OBESITY INEQUALITIES PERSIST IN SCOTLAND
NHS Scotland have published new information to show how levels of obesity in Scotland have changed over time. The new analysis: ‘Obesity in Scotland: A Persistent Inequality’ also highlights how obesity levels differ according to socio-economic status.
The Scottish adult population as a whole has become heavier over time. The most recent figures for 2015 show that 28% of men and 29% of women aged 18–64 were obese. The proportion of overweight women in Scotland almost doubled over 20 years - from 31% in 1995 to 60% in 2015, the report found. In the same period, the level of overweight men jumped to 66% from 40%.
However, this increase in weight is not evenly distributed across society. The research, which used the most recent figures from 2015-16, found that people living in Scotland's most-deprived communities were more likely to be obese. For men, those living in the least deprived areas have the lowest obesity levels while levels are higher, but broadly similar, for men in all other areas. In contrast, obesity is progressively more common for women as deprivation increases.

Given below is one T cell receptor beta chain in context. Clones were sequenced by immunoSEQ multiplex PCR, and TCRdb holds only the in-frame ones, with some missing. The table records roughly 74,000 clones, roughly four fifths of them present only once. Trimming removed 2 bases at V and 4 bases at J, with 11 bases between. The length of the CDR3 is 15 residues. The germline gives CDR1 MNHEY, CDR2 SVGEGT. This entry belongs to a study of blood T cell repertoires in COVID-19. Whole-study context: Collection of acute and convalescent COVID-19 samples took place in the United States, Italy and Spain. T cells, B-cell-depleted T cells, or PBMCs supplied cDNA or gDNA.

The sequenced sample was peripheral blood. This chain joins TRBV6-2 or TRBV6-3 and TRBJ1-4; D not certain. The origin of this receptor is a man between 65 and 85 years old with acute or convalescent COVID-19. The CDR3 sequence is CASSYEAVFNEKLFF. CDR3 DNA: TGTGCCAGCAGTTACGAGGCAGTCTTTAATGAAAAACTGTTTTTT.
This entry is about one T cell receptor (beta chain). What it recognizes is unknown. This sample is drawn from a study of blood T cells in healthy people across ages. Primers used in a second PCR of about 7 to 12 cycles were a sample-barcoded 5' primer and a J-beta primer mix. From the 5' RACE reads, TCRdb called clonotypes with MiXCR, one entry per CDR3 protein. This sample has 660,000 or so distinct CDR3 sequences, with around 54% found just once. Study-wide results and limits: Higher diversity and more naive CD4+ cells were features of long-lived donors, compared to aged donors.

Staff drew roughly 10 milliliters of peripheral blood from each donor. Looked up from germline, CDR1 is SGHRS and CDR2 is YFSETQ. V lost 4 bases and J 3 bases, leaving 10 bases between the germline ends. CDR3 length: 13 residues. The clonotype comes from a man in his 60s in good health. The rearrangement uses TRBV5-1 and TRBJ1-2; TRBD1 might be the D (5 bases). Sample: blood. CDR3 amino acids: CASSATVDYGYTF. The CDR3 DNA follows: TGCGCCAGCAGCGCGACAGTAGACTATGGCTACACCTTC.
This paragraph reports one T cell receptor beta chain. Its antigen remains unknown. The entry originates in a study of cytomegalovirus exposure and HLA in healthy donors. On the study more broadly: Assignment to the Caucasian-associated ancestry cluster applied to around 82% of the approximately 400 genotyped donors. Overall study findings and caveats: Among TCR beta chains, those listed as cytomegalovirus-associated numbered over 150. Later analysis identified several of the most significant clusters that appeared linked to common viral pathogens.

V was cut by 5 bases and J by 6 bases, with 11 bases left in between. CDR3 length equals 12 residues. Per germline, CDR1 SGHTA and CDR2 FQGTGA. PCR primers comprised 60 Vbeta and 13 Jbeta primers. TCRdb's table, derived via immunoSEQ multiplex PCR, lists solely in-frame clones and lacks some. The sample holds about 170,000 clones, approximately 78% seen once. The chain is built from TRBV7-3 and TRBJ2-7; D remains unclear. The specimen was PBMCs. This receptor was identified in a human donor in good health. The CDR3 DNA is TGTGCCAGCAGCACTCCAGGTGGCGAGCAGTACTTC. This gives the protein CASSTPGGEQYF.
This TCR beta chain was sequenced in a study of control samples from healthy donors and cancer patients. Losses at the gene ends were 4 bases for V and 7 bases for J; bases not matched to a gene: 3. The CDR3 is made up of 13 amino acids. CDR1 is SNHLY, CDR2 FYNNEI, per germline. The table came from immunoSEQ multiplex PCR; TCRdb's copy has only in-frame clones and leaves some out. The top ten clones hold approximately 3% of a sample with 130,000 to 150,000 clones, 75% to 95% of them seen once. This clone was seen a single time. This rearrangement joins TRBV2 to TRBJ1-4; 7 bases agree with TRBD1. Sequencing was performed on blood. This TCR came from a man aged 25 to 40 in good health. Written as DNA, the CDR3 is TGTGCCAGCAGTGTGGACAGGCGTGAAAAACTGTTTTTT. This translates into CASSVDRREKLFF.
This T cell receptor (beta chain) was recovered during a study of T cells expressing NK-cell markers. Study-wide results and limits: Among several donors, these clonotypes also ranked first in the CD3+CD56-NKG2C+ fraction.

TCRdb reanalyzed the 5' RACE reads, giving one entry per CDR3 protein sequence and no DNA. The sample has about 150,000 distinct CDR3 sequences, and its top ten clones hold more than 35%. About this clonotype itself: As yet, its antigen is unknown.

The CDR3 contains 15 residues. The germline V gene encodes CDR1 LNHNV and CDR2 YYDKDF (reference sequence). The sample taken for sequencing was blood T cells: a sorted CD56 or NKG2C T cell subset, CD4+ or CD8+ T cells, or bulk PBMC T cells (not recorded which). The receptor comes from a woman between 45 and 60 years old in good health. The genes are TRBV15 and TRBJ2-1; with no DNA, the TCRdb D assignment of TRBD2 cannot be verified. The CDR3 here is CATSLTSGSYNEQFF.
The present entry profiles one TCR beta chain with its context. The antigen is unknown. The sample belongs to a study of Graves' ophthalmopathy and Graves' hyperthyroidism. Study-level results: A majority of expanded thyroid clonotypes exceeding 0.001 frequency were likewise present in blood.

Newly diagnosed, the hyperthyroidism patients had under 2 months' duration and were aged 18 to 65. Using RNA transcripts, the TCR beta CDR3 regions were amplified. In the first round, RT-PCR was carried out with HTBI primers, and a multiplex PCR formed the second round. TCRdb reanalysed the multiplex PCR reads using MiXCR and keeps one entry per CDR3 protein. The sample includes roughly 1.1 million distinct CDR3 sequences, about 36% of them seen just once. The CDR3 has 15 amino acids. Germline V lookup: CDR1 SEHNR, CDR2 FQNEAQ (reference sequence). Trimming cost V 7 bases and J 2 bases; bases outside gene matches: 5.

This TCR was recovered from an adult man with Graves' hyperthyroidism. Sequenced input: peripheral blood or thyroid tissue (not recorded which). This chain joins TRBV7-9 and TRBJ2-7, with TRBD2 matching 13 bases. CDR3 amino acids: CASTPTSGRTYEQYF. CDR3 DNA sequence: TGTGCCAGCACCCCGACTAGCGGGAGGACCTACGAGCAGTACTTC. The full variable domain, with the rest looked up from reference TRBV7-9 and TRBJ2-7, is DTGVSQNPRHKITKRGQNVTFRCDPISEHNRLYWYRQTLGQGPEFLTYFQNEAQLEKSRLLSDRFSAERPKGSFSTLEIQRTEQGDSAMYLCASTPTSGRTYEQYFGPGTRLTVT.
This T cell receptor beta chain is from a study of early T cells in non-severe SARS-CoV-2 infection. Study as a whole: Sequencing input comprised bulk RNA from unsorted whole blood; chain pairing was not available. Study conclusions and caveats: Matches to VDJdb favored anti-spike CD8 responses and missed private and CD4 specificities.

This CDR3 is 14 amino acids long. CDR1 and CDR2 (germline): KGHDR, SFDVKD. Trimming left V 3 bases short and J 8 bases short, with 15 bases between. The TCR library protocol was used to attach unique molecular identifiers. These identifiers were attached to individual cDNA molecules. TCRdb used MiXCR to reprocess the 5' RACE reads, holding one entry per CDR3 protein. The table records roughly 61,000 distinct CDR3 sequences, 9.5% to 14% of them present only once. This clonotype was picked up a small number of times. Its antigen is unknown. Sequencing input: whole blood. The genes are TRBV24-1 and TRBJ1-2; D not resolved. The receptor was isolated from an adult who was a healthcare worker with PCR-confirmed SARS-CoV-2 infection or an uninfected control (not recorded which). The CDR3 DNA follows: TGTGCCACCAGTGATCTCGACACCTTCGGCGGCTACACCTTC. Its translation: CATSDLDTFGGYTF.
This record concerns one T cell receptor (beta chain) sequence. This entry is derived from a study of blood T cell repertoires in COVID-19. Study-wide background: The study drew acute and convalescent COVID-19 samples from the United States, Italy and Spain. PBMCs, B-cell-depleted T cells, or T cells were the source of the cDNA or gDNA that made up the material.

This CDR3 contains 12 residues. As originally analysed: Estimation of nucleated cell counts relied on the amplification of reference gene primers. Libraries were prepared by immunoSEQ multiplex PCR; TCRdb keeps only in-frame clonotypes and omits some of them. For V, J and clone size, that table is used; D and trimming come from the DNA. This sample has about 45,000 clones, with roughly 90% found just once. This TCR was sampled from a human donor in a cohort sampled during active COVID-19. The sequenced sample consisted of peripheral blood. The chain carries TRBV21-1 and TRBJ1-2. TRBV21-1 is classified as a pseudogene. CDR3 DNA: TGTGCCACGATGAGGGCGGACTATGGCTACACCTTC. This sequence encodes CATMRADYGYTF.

In addition, the rate of children starting school in danger of becoming obese was 7% in the most affluent areas, but nearly double that at 13% for the least wealthy. This shows how early on in a child’s life inequalities in obesity appear.
Commenting on the research, Elaine Tod, Public Health Intelligence Advisor with NHS Health Scotland said “Obesity used to be more common amongst the richer in society as it was only those who could afford to eat well who became obese. This trend has reversed and we now see higher rates of obesity in those who are less well-off. The reasons for this are complex, including the affordability and availability of high fat, high sugar food in comparison with healthy food and the increasing popularity of more sedentary pastimes. What is clear is that action is needed to achieve both a population-wide decrease in obesity and to prevent obesity-related health inequalities widening further.”
Lorraine Tulloch, Programme Lead at Obesity Action Scotland added “This report clearly outlines that the most deprived in our society are suffering the greatest burden of obesity. It also highlights that focusing on actions individuals can take only worsens the inequalities gap. If we want to ensure we tackle the gap we need to see bold, ambitious action to change the food environment around us to ensure the healthy choice is the easy choice for everyone.”